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E Ink Unveils Color E-Reader Display 164

Kensai7 writes with news that E Ink, the company who builds the displays used in Amazon's Kindle, Barnes and Noble's Nook, and Sony's Reader, has launched a color version of their e-reader screens. It will first be used by a Chinese company called Hanvon Technology. Other companies will be watching and evaluating how well it works before integrating it into their own designs. Quoting: "Unlike an LCD screen, the colors are muted, as if one were looking at a faded color photograph. In addition, E Ink cannot handle full-motion video. At best, it can show simple animations. These are reasons Amazon, Sony and the other major e-reader makers are not yet embracing it. Amazon says it will offer color E Ink when it is ready; the company sees color as useful in cookbooks and children’s books, and it offers these books in color through its Kindle application for LCD devices. Sony is also taking a wait-and-see approach."
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E Ink Unveils Color E-Reader Display

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  • E INK FTW (Score:3, Interesting)

    by metrometro ( 1092237 ) on Monday November 08, 2010 @05:03PM (#34166112)

    The fact that ANY consumer product (nevermind a whole category) has succeeded with black-and-white screens is remarkable, and points towards to some hard to beat advantages of the E Ink technology: they were strong enough to outweigh the fact that on first impression, the screens looks cheap.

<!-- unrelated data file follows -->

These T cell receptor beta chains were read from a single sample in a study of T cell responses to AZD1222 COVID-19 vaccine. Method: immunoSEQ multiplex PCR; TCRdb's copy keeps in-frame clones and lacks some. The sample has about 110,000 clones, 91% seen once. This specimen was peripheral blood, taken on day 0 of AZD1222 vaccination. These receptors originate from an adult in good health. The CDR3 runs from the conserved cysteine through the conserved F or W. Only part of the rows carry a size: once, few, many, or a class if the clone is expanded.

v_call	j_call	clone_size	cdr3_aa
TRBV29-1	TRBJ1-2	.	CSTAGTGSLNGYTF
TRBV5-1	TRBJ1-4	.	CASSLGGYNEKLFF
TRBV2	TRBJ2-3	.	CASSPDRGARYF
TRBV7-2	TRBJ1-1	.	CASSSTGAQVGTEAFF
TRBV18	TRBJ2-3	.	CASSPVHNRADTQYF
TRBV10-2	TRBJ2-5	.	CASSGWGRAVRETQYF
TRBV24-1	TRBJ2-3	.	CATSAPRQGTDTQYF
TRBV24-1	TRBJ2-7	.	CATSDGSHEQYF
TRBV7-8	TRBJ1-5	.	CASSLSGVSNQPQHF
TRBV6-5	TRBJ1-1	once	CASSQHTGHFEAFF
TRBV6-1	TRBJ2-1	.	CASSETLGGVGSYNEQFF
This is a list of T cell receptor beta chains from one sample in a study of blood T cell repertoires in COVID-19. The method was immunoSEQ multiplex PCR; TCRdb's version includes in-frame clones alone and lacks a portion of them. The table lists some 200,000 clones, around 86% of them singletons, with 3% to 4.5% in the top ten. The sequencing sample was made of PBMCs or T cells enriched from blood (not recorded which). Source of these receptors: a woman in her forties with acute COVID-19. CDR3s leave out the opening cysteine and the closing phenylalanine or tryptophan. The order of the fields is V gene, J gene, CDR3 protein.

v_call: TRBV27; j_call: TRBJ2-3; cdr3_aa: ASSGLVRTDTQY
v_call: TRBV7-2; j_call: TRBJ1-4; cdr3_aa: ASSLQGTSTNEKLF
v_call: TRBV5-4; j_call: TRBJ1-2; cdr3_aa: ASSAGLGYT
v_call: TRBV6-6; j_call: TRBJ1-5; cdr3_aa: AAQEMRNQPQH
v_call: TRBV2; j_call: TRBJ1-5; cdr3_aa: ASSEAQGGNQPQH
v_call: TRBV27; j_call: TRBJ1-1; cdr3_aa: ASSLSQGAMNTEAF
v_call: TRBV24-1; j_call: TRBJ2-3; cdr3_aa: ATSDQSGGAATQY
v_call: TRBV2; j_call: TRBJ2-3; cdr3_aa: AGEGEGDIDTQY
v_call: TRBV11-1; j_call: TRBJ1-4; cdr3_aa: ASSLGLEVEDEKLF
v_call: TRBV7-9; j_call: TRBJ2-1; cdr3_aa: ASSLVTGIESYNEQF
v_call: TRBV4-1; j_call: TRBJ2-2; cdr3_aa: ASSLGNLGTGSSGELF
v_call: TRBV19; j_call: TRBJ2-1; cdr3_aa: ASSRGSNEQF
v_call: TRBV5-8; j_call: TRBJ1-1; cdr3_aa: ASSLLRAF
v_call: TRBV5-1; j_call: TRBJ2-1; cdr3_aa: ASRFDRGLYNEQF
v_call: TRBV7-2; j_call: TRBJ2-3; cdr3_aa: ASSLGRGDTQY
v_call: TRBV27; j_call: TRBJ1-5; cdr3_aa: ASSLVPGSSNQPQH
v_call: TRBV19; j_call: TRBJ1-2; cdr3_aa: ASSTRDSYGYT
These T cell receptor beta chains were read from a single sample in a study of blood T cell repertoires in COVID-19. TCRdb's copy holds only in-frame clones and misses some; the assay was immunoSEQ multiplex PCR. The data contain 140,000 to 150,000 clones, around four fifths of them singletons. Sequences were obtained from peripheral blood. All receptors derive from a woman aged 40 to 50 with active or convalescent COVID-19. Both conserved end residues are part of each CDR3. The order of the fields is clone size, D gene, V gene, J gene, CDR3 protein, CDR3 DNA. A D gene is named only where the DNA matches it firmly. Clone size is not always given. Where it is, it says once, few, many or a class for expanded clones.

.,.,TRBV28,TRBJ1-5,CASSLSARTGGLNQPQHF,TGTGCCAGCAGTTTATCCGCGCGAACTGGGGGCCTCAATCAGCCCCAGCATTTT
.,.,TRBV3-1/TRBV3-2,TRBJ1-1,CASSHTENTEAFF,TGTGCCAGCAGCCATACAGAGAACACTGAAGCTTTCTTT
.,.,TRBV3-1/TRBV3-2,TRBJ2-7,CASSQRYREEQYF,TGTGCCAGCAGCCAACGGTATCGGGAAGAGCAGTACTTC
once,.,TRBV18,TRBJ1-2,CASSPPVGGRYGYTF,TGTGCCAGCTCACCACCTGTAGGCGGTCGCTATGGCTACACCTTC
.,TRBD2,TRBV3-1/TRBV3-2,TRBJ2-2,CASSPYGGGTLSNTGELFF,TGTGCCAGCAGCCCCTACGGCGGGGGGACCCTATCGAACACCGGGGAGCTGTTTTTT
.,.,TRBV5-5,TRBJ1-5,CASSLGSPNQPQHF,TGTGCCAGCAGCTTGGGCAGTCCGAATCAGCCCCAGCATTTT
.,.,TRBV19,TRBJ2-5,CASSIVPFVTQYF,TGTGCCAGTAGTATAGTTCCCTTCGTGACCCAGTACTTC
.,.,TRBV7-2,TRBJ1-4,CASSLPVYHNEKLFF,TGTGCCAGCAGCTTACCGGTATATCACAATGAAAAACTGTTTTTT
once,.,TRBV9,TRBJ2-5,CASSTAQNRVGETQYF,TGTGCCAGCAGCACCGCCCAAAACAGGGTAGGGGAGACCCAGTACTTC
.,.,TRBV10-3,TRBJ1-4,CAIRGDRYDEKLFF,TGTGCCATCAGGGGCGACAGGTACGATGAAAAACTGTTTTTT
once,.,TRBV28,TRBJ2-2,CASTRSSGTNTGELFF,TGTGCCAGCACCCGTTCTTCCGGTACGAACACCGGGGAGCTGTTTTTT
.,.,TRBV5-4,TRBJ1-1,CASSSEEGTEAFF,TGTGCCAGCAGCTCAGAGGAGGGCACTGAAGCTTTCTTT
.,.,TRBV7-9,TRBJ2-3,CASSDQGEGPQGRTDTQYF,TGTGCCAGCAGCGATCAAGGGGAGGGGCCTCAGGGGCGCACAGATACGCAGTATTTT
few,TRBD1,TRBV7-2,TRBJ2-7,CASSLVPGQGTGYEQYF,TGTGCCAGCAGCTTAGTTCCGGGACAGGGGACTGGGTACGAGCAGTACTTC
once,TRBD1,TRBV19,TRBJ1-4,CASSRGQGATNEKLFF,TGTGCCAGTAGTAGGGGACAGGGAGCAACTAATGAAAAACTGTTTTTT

With the addition of color (and the assumption of steady improvement to contrast and color gamut), it's entirely possible that e ink will be wrapped on all kind of things -- dashboards, airport signage, ATMs -- where power is an issue.

  • by Yvan256 ( 722131 ) on Monday November 08, 2010 @05:58PM (#34166912) Homepage Journal

    Make the damn thing so that we can cut it to a desired size and easily control it without needing an expensive built-in or external controller and everyone who builds arcade cabinets will finally have dynamic marquees that looks almost as real as the real thing.

    LCD panels may be more bright, but you can't easily cut that. Normal marquees may be backlit but it's not quite the same as LCD.

    Plus, we'll be able to have slightly rounded dynamic marquees, instead of being limited to flat ones like with LCD.

  • by chappel ( 1069900 ) on Monday November 08, 2010 @06:23PM (#34167232) Homepage

    I've been waiting for years for color e-ink to mature enough to make a good digital picture frame. Something cheap, lightweight, with great viewing angles, daylight readable, non-reflective, awesome resolution, takes no power in between refreshes - heck, you could set it to only switch 1x day and run it for a year on a small battery.

    Sounds like they are getting closer - keep at it, guys!

  • Re:Magazines (Score:3, Interesting)

    by Belial6 ( 794905 ) on Monday November 08, 2010 @08:08PM (#34168296)
    Honestly, if the color is halfway decent, use them in the digital picture frames. The color doesn't have to be spectacular, just halfway decent. The main reason I never bought a digital picture frame, much less multiple picture frames is that I couldn't rationalize running a computer monitor 24/7 just as a piece of art. Throw in an ultra low power clock and wifi so that the wifi can be turned off except on a predetermined schedule for updating the SD card, and you have a real winner.
  • by Shivetya ( 243324 ) on Monday November 08, 2010 @08:57PM (#34168644) Homepage Journal

    because I doubt consumers will accept colors that don't jump out at them having been used to color LCD screens for so long.

    I guess it really depends on how muted those colors are, if its like the screen is always dark or fuzzy its DOA.

    I won't touch the new Nook (color LCD) or an iPad simply because battery life and usability out doors is so compromised.

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